Cycling in the south of England lost one of its leading lights earlier this year with the death of Ken Hargrave. The local racing stalwart, who was 84, died in June after a lengthy and valiant battle with ill health.
Having started racing as a boy with the South Eastern Road Club after the war, Ken quickly rose through the ranks to become one of the region’s best roadmen.
Ken competed in top events and ultimately gaining selection to ride for Great Britain in the 1956 Circuit of Britain.
But it wasn’t to be: a head-on collision with a wayward car on a resurfaced Crockham Hill whilst racing in a BLRC event shortly beforehand shattered his dream of stepping up to the highest level.
He was hospitalised for six weeks with damage to his legs, a missing right elbow and a left arm requiring a permanent plate. His road-racing was career effectively over.
Running beckoned as an outlet for his competitive urge – and he again reached a high standard with the Tooting Bec Athletics Club – but it was really the bike that was his first love.
Riding socially with the SERC wasn’t enough, so when he was asked to join the VC Elan / Harry Perry to lead their cyclo-cross team, and Ken couldn’t resist.
He found himself in the traditional clubman role, selflessly passing on his knowledge and acting as mentor to aspiring young riders such as Steve and Graham Douce, Arthur Ellis, Peter Green and Spencer Jowett, as well as riding prestigious events such as the Three Peaks himself.
Joining the Old Portlians in 1983, Ken immediately inspired a new generation of riders into road racing and cyclo-cross. He supported them at Crystal Palace, Brands Hatch, Surrey and Kent League events, and his green Ford Granada a familiar sight every week.
His favourite circuits were always the hardest ones – which chimed well with Keith Butler’s attitude – and those taking on the Ashdown Forest in particular.
His role as a Tour de France marshal in 1994 was one of his proudest moments, as the Grand Boucle visited his favourite roads.
His wife of 60 years, Doreen, stated “Cycling was his life when I met him”, and his competitive spirit and love of the bike live on through the many people he encouraged along the way.
He’d have been delighted at how many cycling people turned up to the funeral, and as Keith Butler put it, “it felt like a Surrey League get-together.”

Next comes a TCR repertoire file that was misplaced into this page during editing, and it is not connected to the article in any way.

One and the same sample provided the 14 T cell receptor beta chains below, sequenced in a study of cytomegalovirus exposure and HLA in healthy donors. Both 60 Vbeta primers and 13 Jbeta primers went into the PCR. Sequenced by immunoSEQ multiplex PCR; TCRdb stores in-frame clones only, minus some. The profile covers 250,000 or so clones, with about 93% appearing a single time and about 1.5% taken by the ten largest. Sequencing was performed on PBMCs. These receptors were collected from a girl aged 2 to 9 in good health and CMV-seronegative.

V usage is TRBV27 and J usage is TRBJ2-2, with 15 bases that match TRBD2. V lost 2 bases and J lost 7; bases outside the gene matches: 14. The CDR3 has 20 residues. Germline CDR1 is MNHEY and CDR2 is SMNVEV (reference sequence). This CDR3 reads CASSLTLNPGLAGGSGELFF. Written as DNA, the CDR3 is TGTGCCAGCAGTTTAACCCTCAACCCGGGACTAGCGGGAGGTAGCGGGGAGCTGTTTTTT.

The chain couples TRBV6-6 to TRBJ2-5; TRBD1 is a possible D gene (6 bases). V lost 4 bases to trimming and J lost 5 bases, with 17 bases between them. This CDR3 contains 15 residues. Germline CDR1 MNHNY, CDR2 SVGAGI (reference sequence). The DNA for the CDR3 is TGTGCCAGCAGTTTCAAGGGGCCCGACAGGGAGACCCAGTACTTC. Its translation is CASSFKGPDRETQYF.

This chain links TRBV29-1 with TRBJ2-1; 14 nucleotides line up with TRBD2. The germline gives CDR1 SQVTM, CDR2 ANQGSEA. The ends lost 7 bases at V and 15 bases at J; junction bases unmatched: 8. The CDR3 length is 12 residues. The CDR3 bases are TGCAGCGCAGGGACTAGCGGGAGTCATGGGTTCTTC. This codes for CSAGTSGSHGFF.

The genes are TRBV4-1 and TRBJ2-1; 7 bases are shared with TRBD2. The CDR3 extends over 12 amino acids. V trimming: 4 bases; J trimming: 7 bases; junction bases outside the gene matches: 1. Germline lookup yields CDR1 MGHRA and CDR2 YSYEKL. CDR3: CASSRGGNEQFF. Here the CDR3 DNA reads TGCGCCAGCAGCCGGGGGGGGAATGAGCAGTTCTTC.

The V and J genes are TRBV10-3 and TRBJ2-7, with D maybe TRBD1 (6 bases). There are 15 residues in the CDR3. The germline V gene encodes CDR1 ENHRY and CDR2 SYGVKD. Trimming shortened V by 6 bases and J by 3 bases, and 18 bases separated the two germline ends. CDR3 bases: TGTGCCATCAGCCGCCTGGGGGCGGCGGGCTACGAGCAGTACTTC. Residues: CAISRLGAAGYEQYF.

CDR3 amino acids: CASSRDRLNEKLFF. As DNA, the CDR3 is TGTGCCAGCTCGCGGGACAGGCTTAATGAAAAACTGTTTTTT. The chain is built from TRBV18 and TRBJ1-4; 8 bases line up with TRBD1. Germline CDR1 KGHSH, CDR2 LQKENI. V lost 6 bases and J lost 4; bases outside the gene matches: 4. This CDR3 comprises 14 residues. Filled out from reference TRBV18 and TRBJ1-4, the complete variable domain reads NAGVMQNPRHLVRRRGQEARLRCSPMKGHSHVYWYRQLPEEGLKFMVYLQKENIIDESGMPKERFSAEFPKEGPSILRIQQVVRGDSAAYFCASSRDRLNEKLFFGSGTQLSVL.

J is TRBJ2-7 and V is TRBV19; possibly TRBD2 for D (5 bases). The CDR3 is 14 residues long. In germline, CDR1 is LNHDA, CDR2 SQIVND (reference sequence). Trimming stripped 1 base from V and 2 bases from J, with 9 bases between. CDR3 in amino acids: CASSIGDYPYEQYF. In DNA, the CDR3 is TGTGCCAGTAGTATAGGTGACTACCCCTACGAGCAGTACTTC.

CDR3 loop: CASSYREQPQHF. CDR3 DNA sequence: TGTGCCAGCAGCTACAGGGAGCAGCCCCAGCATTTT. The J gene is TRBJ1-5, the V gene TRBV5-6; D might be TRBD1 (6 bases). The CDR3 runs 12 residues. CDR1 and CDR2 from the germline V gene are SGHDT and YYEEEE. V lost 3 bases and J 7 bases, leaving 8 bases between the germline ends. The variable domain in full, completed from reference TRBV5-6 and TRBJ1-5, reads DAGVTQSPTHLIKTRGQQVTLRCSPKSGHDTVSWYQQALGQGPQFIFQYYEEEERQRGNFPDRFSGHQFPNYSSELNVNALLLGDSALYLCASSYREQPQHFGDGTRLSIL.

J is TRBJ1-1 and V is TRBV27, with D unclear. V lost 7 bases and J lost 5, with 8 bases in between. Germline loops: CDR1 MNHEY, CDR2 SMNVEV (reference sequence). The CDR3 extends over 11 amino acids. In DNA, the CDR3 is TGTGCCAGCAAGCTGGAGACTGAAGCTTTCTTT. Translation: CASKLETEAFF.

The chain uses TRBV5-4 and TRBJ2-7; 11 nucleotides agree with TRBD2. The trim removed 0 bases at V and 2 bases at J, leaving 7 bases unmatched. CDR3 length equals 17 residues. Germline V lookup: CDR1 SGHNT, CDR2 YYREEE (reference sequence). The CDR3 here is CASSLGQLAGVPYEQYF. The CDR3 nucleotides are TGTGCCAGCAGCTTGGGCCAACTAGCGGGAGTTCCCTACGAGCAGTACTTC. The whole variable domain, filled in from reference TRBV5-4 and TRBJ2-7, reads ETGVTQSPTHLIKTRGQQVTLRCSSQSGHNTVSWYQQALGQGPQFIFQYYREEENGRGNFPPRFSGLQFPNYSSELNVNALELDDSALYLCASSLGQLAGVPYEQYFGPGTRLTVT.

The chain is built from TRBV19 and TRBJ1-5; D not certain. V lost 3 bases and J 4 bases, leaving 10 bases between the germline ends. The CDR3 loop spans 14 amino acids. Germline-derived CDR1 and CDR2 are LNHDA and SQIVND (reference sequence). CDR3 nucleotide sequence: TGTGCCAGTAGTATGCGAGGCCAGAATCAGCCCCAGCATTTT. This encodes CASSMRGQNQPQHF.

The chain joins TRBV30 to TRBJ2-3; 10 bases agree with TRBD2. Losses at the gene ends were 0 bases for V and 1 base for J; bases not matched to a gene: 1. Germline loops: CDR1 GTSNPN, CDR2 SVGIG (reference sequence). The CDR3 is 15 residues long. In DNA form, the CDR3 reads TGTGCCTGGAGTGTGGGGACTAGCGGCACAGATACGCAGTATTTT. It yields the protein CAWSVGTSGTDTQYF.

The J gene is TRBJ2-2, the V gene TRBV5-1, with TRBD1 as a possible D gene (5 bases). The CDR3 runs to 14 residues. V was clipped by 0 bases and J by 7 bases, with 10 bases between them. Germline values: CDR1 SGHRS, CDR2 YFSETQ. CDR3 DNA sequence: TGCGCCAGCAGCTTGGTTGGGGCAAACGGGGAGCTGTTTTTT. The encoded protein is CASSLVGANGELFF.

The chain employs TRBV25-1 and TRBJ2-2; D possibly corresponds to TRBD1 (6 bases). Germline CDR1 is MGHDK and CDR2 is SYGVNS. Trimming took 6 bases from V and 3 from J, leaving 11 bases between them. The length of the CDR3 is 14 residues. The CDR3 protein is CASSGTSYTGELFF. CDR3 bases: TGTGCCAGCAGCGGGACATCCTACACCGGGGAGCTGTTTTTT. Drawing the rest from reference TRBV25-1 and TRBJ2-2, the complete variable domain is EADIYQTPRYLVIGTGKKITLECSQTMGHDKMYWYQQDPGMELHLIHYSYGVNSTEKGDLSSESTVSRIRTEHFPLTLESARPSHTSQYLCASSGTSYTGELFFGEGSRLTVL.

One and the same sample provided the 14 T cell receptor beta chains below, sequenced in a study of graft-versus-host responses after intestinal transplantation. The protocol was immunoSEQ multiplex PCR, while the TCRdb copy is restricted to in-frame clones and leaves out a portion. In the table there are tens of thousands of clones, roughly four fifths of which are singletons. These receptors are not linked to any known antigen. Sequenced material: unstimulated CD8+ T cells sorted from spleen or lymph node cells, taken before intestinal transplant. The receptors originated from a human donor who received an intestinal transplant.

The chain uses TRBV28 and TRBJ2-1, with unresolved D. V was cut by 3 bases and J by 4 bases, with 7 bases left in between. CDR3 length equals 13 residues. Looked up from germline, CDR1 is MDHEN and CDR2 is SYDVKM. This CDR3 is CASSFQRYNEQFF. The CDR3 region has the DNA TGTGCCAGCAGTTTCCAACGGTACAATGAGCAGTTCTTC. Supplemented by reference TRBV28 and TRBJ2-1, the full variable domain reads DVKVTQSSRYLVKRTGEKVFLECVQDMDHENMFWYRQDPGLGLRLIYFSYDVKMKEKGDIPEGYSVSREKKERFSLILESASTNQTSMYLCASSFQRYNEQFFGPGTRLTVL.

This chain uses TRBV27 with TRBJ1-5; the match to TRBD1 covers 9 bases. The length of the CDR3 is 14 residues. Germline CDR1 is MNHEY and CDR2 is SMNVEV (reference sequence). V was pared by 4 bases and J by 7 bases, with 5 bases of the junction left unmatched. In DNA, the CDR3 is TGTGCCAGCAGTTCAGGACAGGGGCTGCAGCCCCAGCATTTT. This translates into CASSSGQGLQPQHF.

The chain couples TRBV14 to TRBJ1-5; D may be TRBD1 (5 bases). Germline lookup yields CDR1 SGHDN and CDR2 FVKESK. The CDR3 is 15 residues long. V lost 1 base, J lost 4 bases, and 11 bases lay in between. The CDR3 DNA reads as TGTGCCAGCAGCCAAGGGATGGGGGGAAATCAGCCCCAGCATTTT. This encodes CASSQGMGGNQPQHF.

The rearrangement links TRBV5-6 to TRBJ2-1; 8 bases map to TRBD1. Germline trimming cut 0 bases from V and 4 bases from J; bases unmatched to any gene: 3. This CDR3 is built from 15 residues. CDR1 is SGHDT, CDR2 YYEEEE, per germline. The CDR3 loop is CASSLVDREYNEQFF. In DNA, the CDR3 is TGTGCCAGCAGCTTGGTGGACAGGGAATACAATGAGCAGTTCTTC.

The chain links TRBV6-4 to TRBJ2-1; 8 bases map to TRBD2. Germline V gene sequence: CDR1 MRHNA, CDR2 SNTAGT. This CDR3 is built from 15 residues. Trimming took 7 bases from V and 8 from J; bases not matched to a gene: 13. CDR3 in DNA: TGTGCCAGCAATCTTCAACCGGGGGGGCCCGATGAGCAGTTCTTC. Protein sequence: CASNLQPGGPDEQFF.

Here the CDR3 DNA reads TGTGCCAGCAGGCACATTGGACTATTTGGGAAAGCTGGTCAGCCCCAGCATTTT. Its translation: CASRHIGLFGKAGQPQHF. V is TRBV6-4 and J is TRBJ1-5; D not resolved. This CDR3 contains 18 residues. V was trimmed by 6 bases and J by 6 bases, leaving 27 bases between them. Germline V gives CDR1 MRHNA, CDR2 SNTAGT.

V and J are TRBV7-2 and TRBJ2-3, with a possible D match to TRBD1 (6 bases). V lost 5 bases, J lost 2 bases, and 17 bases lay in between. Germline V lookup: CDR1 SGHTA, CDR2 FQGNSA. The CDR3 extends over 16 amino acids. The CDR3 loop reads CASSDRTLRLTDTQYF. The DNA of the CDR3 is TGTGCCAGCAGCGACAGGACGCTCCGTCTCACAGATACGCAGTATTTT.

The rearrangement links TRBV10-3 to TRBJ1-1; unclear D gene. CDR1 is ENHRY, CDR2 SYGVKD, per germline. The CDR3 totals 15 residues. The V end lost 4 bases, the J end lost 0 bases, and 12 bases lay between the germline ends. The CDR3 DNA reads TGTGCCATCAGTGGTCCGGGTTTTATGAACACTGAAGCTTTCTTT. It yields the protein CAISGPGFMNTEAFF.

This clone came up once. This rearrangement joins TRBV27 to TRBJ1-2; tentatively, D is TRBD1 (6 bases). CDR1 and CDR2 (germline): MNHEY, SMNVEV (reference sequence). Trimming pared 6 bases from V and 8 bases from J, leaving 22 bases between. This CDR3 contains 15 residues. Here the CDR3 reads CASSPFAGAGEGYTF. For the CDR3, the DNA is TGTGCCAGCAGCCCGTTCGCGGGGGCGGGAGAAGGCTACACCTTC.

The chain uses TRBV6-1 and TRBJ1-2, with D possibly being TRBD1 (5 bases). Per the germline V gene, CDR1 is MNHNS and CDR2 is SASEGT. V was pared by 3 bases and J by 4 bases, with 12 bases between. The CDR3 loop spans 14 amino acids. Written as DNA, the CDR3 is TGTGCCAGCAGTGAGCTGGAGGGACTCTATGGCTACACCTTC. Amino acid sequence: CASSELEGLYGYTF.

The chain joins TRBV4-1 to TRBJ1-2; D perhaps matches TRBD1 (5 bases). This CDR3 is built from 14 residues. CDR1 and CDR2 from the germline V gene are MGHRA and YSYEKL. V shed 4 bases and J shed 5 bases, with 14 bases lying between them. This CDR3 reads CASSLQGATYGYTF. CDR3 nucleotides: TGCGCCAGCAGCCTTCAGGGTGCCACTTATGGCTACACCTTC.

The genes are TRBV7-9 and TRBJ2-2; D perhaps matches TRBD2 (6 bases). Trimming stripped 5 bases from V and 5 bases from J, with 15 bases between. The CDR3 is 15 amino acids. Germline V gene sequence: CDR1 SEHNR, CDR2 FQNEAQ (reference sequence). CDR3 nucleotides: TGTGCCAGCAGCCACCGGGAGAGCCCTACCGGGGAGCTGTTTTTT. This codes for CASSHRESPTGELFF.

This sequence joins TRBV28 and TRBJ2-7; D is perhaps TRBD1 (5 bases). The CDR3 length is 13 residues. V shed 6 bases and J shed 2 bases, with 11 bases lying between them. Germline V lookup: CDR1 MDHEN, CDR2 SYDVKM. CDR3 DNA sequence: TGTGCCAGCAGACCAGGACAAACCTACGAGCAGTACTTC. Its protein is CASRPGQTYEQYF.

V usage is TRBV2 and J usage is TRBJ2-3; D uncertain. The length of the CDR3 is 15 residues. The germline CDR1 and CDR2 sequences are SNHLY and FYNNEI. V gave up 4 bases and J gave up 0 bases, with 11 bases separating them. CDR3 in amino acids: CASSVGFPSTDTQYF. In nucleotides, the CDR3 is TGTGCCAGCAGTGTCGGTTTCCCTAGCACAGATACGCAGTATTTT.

Why women’s cycling is on the rise
There’s no denying it: women remain underrepresented on two wheels in the UK, where just one in four cyclists is female.
Things are changing slowly, though. British Cycling recently shouted from the rooftops that 106,000 women had taken part in its sports programmes so far this year, and tenacious moves are afoot to bring long awaited parity to racing
For more on this story, look in the November 7 edition of Cycling Weekly magazine
Raleigh launches 2014 Rider Support programme
Young UK cycling prospects are being offered the opportunity to be sponsored next year through Raleigh’s 2014 Rider Support programme.
The manufacturer is looking for aspiring cyclists across road, time-trial, triathlon and track to kit up with bikes and equipment from themselves and their partners.
As well as equipment, the chosen riders will boost their cycling profile from being associated with one of the highest renowned names in the sport.
The opportunity sees the chance to follow in the footsteps of the likes of Harry Yates and Nick Barnes, who were both part of the 2013 scheme.
“You don’t need to be number one in your field, although that certainly helps,” said Geoff Giddings, Raleigh Marketing Director.
“But you do need to have the passion, drive, and above all, the right personality to make it onto our Rider Support programme.”
Riders must be 16 or over, associated with a cycling club, and have a track record in racing.
Closing date for applicants is December 22 and for more information visit the Raleigh website.
Top British events under threat
The Tour of Britain (above) and the Prudential RideLondon-Surrey Classic could be weakened if changes to the structure of professional cycling, that were leaked on Italian website Ciclo Web, go ahead. Read more in this week’s Cycling Weekly magazine
Events this week
The Reservoir of Ale Night Ride – Stockton-on-Tees, November 8
South Somerset Screamer Sportive, South Petherton, November 10
Wiggle Hellfire Corner Sportive – Maidstone, Kent, November 10
London to Paris bike ride – starts at 8am in Central London, November 15
To find social rides near you, visit the British Cycling webiste
The City of London joins the battle to raise money for HOPEHIV
Cyclebeat, London’s unique indoor cycling studio, is holding the first ever City Bike Battle on November 14.
Duting each 35-minute ride session, up to ten teams of five from all over the City of London will battle it our on stationary bikes to find out who has the strongest cyclists.
The Beatboard will display each team’s power and overall energy. The harder the team works, the higher their ranking.
The £150 entrance fee for each team goes directly to HOPEHIV, who support children and young people in Africa who have been orphaned or affected by HIV/AIDS,
For more details on the event, which takes place on Lombard Street between midday and 2.30pm, visit the event’s website.
Paramount Performance Racing Team announce new riders
The Shropshire based Paramount Performance Racing Team welcomed three new members to build on their successful 2013 season.
Victoria Grimmer from Shrewsbury is the first woman to make it onto the team, and is joined by Graham South and 14-year-old Tomos Owens, who was the Welsh U14 criterium champion last year.
The trio join current members Elliot Jones, Chris Wilkinson and Dave Griffiths in training over the winter with the aim to start racing next spring.
For more information on the team, visit their Facebook page.
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